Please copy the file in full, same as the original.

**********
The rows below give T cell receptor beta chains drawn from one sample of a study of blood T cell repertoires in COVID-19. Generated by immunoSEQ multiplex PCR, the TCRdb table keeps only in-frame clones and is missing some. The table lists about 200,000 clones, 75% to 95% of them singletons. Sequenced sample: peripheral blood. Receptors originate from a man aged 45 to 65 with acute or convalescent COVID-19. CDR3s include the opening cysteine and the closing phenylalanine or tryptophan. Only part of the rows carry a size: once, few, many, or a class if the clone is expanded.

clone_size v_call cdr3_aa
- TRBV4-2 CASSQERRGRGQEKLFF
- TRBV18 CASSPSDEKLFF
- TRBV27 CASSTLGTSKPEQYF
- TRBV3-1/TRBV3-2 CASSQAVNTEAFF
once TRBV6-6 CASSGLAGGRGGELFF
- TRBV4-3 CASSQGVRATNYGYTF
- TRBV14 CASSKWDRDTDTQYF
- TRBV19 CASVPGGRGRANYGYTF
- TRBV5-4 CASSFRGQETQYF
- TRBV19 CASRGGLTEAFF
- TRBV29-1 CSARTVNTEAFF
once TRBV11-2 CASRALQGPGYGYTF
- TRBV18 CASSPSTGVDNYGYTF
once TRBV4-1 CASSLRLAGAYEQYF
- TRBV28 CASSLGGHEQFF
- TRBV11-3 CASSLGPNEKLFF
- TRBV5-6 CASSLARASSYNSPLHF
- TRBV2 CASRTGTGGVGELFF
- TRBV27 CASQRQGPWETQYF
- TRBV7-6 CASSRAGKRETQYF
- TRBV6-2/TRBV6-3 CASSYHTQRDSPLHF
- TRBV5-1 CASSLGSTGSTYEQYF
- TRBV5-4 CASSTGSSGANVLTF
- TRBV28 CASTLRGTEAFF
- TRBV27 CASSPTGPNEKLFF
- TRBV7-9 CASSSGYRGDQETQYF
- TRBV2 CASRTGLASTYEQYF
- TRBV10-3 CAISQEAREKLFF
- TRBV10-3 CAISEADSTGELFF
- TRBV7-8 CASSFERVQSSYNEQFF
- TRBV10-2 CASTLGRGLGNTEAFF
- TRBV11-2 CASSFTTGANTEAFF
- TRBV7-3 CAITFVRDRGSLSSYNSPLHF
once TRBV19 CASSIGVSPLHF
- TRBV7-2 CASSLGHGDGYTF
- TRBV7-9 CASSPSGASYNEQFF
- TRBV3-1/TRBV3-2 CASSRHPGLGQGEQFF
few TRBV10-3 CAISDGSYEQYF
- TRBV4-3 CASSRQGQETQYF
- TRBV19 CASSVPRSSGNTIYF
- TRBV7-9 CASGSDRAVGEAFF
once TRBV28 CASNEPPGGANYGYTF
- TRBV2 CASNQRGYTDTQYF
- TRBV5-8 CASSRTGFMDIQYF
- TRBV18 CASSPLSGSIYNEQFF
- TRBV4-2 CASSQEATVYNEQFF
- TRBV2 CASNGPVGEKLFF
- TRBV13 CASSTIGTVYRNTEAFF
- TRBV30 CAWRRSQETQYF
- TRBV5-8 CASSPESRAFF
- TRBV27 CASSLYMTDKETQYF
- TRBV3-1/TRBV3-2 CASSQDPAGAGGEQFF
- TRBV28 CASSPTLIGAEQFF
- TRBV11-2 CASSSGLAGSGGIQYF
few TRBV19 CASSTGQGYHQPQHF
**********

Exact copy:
The rows below give T cell receptor beta chains drawn from one sample of a study of blood T cell repertoires in COVID-19. Generated by immunoSEQ multiplex PCR, the TCRdb table keeps only in-frame clones and is missing some. The table lists about 200,000 clones, 75% to 95% of them singletons. Sequenced sample: peripheral blood. Receptors originate from a man aged 45 to 65 with acute or convalescent COVID-19. CDR3s include the opening cysteine and the closing phenylalanine or tryptophan. Only part of the rows carry a size: once, few, many, or a class if the clone is expanded.

clone_size v_call cdr3_aa
- TRBV4-2 CASSQERRGRGQEKLFF
- TRBV18 CASSPSDEKLFF
- TRBV27 CASSTLGTSKPEQYF
- TRBV3-1/TRBV3-2 CASSQAVNTEAFF
once TRBV6-6 CASSGLAGGRGGELFF
- TRBV4-3 CASSQGVRATNYGYTF
- TRBV14 CASSKWDRDTDTQYF
- TRBV19 CASVPGGRGRANYGYTF
- TRBV5-4 CASSFRGQETQYF
- TRBV19 CASRGGLTEAFF
- TRBV29-1 CSARTVNTEAFF
once TRBV11-2 CASRALQGPGYGYTF
- TRBV18 CASSPSTGVDNYGYTF
once TRBV4-1 CASSLRLAGAYEQYF
- TRBV28 CASSLGGHEQFF
- TRBV11-3 CASSLGPNEKLFF
- TRBV5-6 CASSLARASSYNSPLHF
- TRBV2 CASRTGTGGVGELFF
- TRBV27 CASQRQGPWETQYF
- TRBV7-6 CASSRAGKRETQYF
- TRBV6-2/TRBV6-3 CASSYHTQRDSPLHF
- TRBV5-1 CASSLGSTGSTYEQYF
- TRBV5-4 CASSTGSSGANVLTF
- TRBV28 CASTLRGTEAFF
- TRBV27 CASSPTGPNEKLFF
- TRBV7-9 CASSSGYRGDQETQYF
- TRBV2 CASRTGLASTYEQYF
- TRBV10-3 CAISQEAREKLFF
- TRBV10-3 CAISEADSTGELFF
- TRBV7-8 CASSFERVQSSYNEQFF
- TRBV10-2 CASTLGRGLGNTEAFF
- TRBV11-2 CASSFTTGANTEAFF
- TRBV7-3 CAITFVRDRGSLSSYNSPLHF
once TRBV19 CASSIGVSPLHF
- TRBV7-2 CASSLGHGDGYTF
- TRBV7-9 CASSPSGASYNEQFF
- TRBV3-1/TRBV3-2 CASSRHPGLGQGEQFF
few TRBV10-3 CAISDGSYEQYF
- TRBV4-3 CASSRQGQETQYF
- TRBV19 CASSVPRSSGNTIYF
- TRBV7-9 CASGSDRAVGEAFF
once TRBV28 CASNEPPGGANYGYTF
- TRBV2 CASNQRGYTDTQYF
- TRBV5-8 CASSRTGFMDIQYF
- TRBV18 CASSPLSGSIYNEQFF
- TRBV4-2 CASSQEATVYNEQFF
- TRBV2 CASNGPVGEKLFF
- TRBV13 CASSTIGTVYRNTEAFF
- TRBV30 CAWRRSQETQYF
- TRBV5-8 CASSPESRAFF
- TRBV27 CASSLYMTDKETQYF
- TRBV3-1/TRBV3-2 CASSQDPAGAGGEQFF
- TRBV28 CASSPTLIGAEQFF
- TRBV11-2 CASSSGLAGSGGIQYF
few TRBV19 CASSTGQGYHQPQHF